Scott Williamson, who serves as the supervisor for Region 1 with TSCRA, has been based in Lubbock to support cattlemen with gathering livestock. Additional rangers from TSCRA have been called in forming a six-person team to contribute with the efforts.
“We’re assisting producers who have comingled cattle. The first efforts were just to contain the livestock that had strayed out,” Williamson says.
It snowed 8-10 inches in the region with winds ranging from 60-85 mph., creating those massive snow drifts. The worst affected areas have been running north between Interstate 20 to 40 along the New Mexico border and Interstate 27, Williamson said.
Many cattle are out on wheat pasture or crop residue right now. Working pens are hard to find. The roads are too muddy or drifted in to bring mobile corrals or stock trailers. It means the majority of stray cattle are commingled into groups and sorted on horseback. Then they are trailed back to separate pastures.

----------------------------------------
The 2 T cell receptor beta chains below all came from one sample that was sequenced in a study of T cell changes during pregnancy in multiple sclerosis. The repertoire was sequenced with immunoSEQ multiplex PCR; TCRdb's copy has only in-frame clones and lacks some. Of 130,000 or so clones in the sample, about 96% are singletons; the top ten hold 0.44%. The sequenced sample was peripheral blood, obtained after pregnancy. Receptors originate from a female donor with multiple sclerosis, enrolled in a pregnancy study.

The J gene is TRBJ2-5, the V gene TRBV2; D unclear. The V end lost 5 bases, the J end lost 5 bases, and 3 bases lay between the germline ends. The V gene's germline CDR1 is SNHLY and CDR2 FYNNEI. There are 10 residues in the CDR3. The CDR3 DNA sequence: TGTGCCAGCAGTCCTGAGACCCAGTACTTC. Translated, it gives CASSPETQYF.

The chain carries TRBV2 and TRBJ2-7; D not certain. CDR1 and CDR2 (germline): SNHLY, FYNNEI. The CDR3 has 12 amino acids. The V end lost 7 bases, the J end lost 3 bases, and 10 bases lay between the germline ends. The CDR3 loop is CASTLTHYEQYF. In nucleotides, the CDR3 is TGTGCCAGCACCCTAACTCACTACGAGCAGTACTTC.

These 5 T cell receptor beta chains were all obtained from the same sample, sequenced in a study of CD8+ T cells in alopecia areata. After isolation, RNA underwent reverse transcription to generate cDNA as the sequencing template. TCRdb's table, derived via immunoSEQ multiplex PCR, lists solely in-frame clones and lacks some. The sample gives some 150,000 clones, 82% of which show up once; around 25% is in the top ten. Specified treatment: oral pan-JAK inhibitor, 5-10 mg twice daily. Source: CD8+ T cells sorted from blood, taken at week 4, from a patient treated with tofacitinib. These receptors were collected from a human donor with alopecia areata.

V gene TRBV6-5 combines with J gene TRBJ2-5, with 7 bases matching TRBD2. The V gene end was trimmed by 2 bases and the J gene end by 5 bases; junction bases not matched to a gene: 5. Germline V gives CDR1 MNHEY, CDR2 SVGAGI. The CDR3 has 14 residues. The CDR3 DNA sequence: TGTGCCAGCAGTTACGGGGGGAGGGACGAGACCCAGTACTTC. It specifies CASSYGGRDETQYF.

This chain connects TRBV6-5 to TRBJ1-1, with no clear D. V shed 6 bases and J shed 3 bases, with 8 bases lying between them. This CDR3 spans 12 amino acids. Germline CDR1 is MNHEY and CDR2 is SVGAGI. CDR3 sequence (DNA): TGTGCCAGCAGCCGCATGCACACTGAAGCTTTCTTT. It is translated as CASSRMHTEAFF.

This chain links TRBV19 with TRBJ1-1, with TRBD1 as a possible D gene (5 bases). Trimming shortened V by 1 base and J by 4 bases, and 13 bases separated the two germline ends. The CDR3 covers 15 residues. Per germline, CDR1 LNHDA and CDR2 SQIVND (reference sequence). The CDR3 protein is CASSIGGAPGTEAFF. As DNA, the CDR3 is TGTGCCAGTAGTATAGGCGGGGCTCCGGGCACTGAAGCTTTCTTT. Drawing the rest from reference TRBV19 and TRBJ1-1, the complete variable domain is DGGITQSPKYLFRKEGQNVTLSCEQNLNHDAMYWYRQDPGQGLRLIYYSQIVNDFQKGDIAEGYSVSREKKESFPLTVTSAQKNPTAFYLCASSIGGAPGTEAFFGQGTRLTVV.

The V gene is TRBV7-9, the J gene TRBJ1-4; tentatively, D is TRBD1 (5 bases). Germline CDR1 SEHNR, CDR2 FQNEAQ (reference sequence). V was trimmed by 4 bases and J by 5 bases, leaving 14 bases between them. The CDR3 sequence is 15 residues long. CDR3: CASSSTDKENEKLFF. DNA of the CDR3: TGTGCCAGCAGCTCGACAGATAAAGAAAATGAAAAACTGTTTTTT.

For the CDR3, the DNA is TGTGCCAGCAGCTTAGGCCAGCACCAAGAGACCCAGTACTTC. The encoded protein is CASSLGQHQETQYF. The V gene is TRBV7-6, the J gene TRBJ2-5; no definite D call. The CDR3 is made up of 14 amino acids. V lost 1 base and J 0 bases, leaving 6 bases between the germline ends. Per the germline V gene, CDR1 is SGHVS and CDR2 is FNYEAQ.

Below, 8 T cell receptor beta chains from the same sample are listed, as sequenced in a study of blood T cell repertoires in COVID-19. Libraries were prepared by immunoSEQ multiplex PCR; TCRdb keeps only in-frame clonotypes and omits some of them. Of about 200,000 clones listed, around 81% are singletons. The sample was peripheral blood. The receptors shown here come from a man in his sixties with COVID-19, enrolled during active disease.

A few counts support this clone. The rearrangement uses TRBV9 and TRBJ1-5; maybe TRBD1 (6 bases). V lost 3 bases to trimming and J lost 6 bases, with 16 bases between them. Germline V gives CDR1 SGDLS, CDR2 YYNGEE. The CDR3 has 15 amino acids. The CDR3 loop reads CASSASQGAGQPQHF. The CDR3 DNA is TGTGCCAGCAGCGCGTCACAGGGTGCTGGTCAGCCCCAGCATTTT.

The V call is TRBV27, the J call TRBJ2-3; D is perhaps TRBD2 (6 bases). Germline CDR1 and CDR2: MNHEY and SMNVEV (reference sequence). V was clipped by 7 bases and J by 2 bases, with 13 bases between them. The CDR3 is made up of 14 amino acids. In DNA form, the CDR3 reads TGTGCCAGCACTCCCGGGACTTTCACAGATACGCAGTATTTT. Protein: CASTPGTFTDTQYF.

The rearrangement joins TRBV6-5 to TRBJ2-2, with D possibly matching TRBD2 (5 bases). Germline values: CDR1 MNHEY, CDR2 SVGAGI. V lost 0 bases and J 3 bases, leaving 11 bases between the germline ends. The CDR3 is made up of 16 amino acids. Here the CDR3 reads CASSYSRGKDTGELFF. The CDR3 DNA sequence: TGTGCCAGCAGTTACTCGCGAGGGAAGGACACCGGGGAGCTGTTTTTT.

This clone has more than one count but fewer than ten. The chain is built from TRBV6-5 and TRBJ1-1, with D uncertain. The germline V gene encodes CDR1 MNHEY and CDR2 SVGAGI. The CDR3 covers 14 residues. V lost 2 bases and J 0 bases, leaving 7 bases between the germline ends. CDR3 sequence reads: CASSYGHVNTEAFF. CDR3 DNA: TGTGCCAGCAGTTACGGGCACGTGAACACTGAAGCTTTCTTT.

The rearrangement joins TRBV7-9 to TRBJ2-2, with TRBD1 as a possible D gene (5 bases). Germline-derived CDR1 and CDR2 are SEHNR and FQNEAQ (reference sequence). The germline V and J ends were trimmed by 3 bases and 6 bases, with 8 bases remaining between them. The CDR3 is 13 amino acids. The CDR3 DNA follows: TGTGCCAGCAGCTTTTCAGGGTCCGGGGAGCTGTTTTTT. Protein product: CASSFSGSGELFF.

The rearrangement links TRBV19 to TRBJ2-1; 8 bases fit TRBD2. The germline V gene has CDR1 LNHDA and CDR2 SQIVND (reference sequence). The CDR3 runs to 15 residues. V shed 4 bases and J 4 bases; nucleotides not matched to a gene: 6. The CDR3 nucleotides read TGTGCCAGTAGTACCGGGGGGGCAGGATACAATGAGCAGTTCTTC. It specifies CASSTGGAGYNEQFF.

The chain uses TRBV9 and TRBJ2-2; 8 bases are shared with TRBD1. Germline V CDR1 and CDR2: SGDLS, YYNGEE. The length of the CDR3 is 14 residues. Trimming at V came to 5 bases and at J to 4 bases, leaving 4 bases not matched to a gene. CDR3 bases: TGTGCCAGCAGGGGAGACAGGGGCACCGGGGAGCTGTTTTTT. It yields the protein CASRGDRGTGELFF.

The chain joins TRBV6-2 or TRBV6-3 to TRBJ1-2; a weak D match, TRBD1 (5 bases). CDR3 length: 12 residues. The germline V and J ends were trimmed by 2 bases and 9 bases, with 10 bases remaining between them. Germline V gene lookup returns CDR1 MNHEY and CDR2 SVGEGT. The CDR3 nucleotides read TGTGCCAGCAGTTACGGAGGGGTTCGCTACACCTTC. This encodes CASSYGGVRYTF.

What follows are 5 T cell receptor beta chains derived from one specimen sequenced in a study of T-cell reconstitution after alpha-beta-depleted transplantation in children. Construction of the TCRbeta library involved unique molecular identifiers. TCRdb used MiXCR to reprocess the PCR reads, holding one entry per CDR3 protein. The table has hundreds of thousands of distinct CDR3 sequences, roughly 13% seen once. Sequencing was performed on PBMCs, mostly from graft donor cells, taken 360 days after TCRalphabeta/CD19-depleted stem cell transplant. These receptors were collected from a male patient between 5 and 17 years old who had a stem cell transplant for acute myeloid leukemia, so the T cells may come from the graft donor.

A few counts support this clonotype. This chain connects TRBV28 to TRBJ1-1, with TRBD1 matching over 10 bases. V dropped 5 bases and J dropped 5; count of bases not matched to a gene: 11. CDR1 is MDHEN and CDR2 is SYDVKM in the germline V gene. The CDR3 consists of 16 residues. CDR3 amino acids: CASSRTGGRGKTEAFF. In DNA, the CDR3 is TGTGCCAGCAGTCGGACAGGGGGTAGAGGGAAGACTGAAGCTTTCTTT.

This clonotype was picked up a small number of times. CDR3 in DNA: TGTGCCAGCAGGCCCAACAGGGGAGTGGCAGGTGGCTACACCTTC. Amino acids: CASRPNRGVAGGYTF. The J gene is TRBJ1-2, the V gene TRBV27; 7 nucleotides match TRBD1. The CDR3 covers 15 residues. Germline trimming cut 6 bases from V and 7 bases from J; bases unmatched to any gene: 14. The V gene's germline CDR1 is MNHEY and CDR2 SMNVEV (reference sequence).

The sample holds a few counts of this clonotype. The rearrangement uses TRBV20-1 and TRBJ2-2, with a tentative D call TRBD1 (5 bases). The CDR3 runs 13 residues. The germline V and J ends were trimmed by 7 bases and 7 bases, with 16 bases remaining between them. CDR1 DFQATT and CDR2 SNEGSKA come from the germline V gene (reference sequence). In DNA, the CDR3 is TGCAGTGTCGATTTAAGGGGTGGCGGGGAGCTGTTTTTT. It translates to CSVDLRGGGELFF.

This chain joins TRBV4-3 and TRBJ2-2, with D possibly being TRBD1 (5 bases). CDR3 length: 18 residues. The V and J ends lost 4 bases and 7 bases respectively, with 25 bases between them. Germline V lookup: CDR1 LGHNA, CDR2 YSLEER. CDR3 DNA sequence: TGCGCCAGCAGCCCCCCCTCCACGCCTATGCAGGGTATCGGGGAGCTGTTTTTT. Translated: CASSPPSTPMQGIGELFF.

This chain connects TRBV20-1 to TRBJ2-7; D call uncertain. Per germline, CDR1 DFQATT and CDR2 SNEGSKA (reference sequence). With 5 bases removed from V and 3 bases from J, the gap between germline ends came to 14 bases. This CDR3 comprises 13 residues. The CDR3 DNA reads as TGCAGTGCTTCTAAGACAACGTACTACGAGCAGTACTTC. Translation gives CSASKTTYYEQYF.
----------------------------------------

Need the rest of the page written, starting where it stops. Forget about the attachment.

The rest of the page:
Some fields had up to 500 cattle from multiple owners.
“It is going to be a slow process getting it all sorted out, but it seems to be going well,” Williamson says.
There has been no evidence of theft at this point. One animal was found butchered.
Word of mouth, cell phone calls and social media have all helped in getting lost cattle back to their owners.
Feeders Weathered the Storm
Feedlots haven’t witnessed massive losses like those seen by dairies in the region that lost approximately 40,000 cattle. According to the Texas Cattle Feeders Association (TCFA), nearly 28 percent of the fed cattle in the U.S. can be found in the Panhandle region, including New Mexico, Oklahoma and Texas. Initial estimates by TCFA project just .2 percent of those cattle on feed dying during the storm.
Bartlett Cattle Company in Tulia, Texas, had minimal death loss and feed alleys running north-south likely helped as it limited the amount of drifting. Some pens did have large drifts creating areas for calves to crawl between pens or escape entirely.
Jim Lovell handles cattle procurement and marketing for Bartlett out of Canyon, Texas, and credits the great employees at the feedlot for managing the cattle through the storm. “We had a crew there from Saturday night all the way to sometime on Monday or Tuesday,” he adds.